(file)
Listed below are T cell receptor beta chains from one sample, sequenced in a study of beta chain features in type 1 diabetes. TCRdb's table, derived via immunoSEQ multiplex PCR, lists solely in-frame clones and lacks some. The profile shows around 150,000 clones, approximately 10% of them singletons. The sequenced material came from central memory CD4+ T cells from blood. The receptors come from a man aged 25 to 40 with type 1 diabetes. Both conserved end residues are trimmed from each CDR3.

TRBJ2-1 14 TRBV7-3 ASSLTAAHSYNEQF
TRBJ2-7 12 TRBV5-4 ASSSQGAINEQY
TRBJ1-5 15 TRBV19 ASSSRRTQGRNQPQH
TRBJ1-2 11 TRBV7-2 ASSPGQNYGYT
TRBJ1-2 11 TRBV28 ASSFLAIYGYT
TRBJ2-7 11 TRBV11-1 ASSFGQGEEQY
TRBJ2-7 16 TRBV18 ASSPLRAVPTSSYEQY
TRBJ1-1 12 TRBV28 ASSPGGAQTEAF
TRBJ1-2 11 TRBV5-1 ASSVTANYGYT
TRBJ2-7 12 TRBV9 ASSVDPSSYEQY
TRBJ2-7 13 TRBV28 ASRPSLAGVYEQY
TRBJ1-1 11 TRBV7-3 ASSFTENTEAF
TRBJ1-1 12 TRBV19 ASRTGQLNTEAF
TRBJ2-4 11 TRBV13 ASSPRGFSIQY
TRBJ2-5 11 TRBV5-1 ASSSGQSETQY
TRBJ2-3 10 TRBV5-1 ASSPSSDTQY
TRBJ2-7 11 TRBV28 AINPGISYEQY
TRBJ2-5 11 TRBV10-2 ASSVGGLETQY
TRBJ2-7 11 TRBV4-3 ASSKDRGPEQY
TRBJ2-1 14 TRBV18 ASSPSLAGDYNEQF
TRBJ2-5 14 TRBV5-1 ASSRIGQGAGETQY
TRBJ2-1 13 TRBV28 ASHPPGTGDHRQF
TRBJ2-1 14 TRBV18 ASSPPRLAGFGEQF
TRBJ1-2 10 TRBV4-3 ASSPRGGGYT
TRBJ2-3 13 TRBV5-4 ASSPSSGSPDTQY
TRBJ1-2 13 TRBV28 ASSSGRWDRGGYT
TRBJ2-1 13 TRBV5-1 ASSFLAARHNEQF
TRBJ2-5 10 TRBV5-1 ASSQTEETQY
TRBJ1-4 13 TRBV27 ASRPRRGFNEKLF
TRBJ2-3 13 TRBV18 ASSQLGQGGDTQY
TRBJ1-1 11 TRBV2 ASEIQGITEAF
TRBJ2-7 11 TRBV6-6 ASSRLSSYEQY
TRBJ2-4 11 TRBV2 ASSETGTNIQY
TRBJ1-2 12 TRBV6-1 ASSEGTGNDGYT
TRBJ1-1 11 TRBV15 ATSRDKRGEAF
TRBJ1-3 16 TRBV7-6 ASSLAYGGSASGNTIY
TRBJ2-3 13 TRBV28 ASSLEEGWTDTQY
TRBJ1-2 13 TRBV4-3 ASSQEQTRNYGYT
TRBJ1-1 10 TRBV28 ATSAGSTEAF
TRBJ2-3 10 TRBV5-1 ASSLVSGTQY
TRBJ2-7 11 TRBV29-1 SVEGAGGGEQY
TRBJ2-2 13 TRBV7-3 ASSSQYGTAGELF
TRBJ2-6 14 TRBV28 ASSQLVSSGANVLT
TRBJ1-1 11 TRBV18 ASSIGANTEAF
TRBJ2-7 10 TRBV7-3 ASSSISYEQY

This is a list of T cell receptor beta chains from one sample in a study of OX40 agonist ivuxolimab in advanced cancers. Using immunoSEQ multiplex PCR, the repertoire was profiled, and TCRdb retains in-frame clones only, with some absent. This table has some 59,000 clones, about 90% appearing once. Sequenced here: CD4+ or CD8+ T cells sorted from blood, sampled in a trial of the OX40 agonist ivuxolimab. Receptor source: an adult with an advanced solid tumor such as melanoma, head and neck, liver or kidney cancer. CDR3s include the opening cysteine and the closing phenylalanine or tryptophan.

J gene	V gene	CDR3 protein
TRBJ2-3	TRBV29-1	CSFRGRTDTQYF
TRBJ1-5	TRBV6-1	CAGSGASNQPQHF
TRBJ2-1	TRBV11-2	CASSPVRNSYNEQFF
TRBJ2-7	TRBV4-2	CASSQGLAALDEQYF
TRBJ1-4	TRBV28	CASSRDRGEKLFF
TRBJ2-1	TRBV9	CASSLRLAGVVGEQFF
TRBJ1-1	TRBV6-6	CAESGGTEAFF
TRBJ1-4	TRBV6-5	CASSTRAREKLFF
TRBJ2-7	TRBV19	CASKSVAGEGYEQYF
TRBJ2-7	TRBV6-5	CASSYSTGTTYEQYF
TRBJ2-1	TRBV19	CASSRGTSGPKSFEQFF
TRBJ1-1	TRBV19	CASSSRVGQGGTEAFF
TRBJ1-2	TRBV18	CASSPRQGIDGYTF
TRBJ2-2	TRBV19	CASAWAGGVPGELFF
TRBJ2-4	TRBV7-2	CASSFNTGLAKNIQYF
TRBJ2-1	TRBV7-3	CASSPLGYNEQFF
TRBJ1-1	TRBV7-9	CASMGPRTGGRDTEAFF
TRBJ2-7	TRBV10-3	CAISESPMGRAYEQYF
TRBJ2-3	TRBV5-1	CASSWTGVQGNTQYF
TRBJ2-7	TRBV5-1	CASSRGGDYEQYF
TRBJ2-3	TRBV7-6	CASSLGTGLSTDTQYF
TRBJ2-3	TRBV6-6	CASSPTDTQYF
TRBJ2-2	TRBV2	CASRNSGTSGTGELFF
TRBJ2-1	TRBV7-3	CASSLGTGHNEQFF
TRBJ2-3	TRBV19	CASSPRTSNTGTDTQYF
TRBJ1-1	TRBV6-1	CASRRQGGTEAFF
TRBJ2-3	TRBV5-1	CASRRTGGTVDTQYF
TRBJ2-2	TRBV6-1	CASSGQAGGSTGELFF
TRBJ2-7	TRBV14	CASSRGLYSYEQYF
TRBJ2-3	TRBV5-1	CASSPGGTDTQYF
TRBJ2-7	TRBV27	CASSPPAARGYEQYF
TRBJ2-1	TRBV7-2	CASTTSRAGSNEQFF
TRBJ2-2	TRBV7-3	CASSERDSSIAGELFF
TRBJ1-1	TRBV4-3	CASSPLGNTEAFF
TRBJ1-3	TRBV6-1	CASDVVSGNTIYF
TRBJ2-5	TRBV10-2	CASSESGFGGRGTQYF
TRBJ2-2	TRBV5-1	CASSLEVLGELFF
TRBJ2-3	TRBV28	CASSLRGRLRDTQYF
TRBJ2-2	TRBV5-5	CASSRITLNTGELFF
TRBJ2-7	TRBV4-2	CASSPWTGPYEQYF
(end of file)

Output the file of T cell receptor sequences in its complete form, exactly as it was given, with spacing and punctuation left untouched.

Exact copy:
Listed below are T cell receptor beta chains from one sample, sequenced in a study of beta chain features in type 1 diabetes. TCRdb's table, derived via immunoSEQ multiplex PCR, lists solely in-frame clones and lacks some. The profile shows around 150,000 clones, approximately 10% of them singletons. The sequenced material came from central memory CD4+ T cells from blood. The receptors come from a man aged 25 to 40 with type 1 diabetes. Both conserved end residues are trimmed from each CDR3.

TRBJ2-1 14 TRBV7-3 ASSLTAAHSYNEQF
TRBJ2-7 12 TRBV5-4 ASSSQGAINEQY
TRBJ1-5 15 TRBV19 ASSSRRTQGRNQPQH
TRBJ1-2 11 TRBV7-2 ASSPGQNYGYT
TRBJ1-2 11 TRBV28 ASSFLAIYGYT
TRBJ2-7 11 TRBV11-1 ASSFGQGEEQY
TRBJ2-7 16 TRBV18 ASSPLRAVPTSSYEQY
TRBJ1-1 12 TRBV28 ASSPGGAQTEAF
TRBJ1-2 11 TRBV5-1 ASSVTANYGYT
TRBJ2-7 12 TRBV9 ASSVDPSSYEQY
TRBJ2-7 13 TRBV28 ASRPSLAGVYEQY
TRBJ1-1 11 TRBV7-3 ASSFTENTEAF
TRBJ1-1 12 TRBV19 ASRTGQLNTEAF
TRBJ2-4 11 TRBV13 ASSPRGFSIQY
TRBJ2-5 11 TRBV5-1 ASSSGQSETQY
TRBJ2-3 10 TRBV5-1 ASSPSSDTQY
TRBJ2-7 11 TRBV28 AINPGISYEQY
TRBJ2-5 11 TRBV10-2 ASSVGGLETQY
TRBJ2-7 11 TRBV4-3 ASSKDRGPEQY
TRBJ2-1 14 TRBV18 ASSPSLAGDYNEQF
TRBJ2-5 14 TRBV5-1 ASSRIGQGAGETQY
TRBJ2-1 13 TRBV28 ASHPPGTGDHRQF
TRBJ2-1 14 TRBV18 ASSPPRLAGFGEQF
TRBJ1-2 10 TRBV4-3 ASSPRGGGYT
TRBJ2-3 13 TRBV5-4 ASSPSSGSPDTQY
TRBJ1-2 13 TRBV28 ASSSGRWDRGGYT
TRBJ2-1 13 TRBV5-1 ASSFLAARHNEQF
TRBJ2-5 10 TRBV5-1 ASSQTEETQY
TRBJ1-4 13 TRBV27 ASRPRRGFNEKLF
TRBJ2-3 13 TRBV18 ASSQLGQGGDTQY
TRBJ1-1 11 TRBV2 ASEIQGITEAF
TRBJ2-7 11 TRBV6-6 ASSRLSSYEQY
TRBJ2-4 11 TRBV2 ASSETGTNIQY
TRBJ1-2 12 TRBV6-1 ASSEGTGNDGYT
TRBJ1-1 11 TRBV15 ATSRDKRGEAF
TRBJ1-3 16 TRBV7-6 ASSLAYGGSASGNTIY
TRBJ2-3 13 TRBV28 ASSLEEGWTDTQY
TRBJ1-2 13 TRBV4-3 ASSQEQTRNYGYT
TRBJ1-1 10 TRBV28 ATSAGSTEAF
TRBJ2-3 10 TRBV5-1 ASSLVSGTQY
TRBJ2-7 11 TRBV29-1 SVEGAGGGEQY
TRBJ2-2 13 TRBV7-3 ASSSQYGTAGELF
TRBJ2-6 14 TRBV28 ASSQLVSSGANVLT
TRBJ1-1 11 TRBV18 ASSIGANTEAF
TRBJ2-7 10 TRBV7-3 ASSSISYEQY

This is a list of T cell receptor beta chains from one sample in a study of OX40 agonist ivuxolimab in advanced cancers. Using immunoSEQ multiplex PCR, the repertoire was profiled, and TCRdb retains in-frame clones only, with some absent. This table has some 59,000 clones, about 90% appearing once. Sequenced here: CD4+ or CD8+ T cells sorted from blood, sampled in a trial of the OX40 agonist ivuxolimab. Receptor source: an adult with an advanced solid tumor such as melanoma, head and neck, liver or kidney cancer. CDR3s include the opening cysteine and the closing phenylalanine or tryptophan.

J gene	V gene	CDR3 protein
TRBJ2-3	TRBV29-1	CSFRGRTDTQYF
TRBJ1-5	TRBV6-1	CAGSGASNQPQHF
TRBJ2-1	TRBV11-2	CASSPVRNSYNEQFF
TRBJ2-7	TRBV4-2	CASSQGLAALDEQYF
TRBJ1-4	TRBV28	CASSRDRGEKLFF
TRBJ2-1	TRBV9	CASSLRLAGVVGEQFF
TRBJ1-1	TRBV6-6	CAESGGTEAFF
TRBJ1-4	TRBV6-5	CASSTRAREKLFF
TRBJ2-7	TRBV19	CASKSVAGEGYEQYF
TRBJ2-7	TRBV6-5	CASSYSTGTTYEQYF
TRBJ2-1	TRBV19	CASSRGTSGPKSFEQFF
TRBJ1-1	TRBV19	CASSSRVGQGGTEAFF
TRBJ1-2	TRBV18	CASSPRQGIDGYTF
TRBJ2-2	TRBV19	CASAWAGGVPGELFF
TRBJ2-4	TRBV7-2	CASSFNTGLAKNIQYF
TRBJ2-1	TRBV7-3	CASSPLGYNEQFF
TRBJ1-1	TRBV7-9	CASMGPRTGGRDTEAFF
TRBJ2-7	TRBV10-3	CAISESPMGRAYEQYF
TRBJ2-3	TRBV5-1	CASSWTGVQGNTQYF
TRBJ2-7	TRBV5-1	CASSRGGDYEQYF
TRBJ2-3	TRBV7-6	CASSLGTGLSTDTQYF
TRBJ2-3	TRBV6-6	CASSPTDTQYF
TRBJ2-2	TRBV2	CASRNSGTSGTGELFF
TRBJ2-1	TRBV7-3	CASSLGTGHNEQFF
TRBJ2-3	TRBV19	CASSPRTSNTGTDTQYF
TRBJ1-1	TRBV6-1	CASRRQGGTEAFF
TRBJ2-3	TRBV5-1	CASRRTGGTVDTQYF
TRBJ2-2	TRBV6-1	CASSGQAGGSTGELFF
TRBJ2-7	TRBV14	CASSRGLYSYEQYF
TRBJ2-3	TRBV5-1	CASSPGGTDTQYF
TRBJ2-7	TRBV27	CASSPPAARGYEQYF
TRBJ2-1	TRBV7-2	CASTTSRAGSNEQFF
TRBJ2-2	TRBV7-3	CASSERDSSIAGELFF
TRBJ1-1	TRBV4-3	CASSPLGNTEAFF
TRBJ1-3	TRBV6-1	CASDVVSGNTIYF
TRBJ2-5	TRBV10-2	CASSESGFGGRGTQYF
TRBJ2-2	TRBV5-1	CASSLEVLGELFF
TRBJ2-3	TRBV28	CASSLRGRLRDTQYF
TRBJ2-2	TRBV5-5	CASSRITLNTGELFF
TRBJ2-7	TRBV4-2	CASSPWTGPYEQYF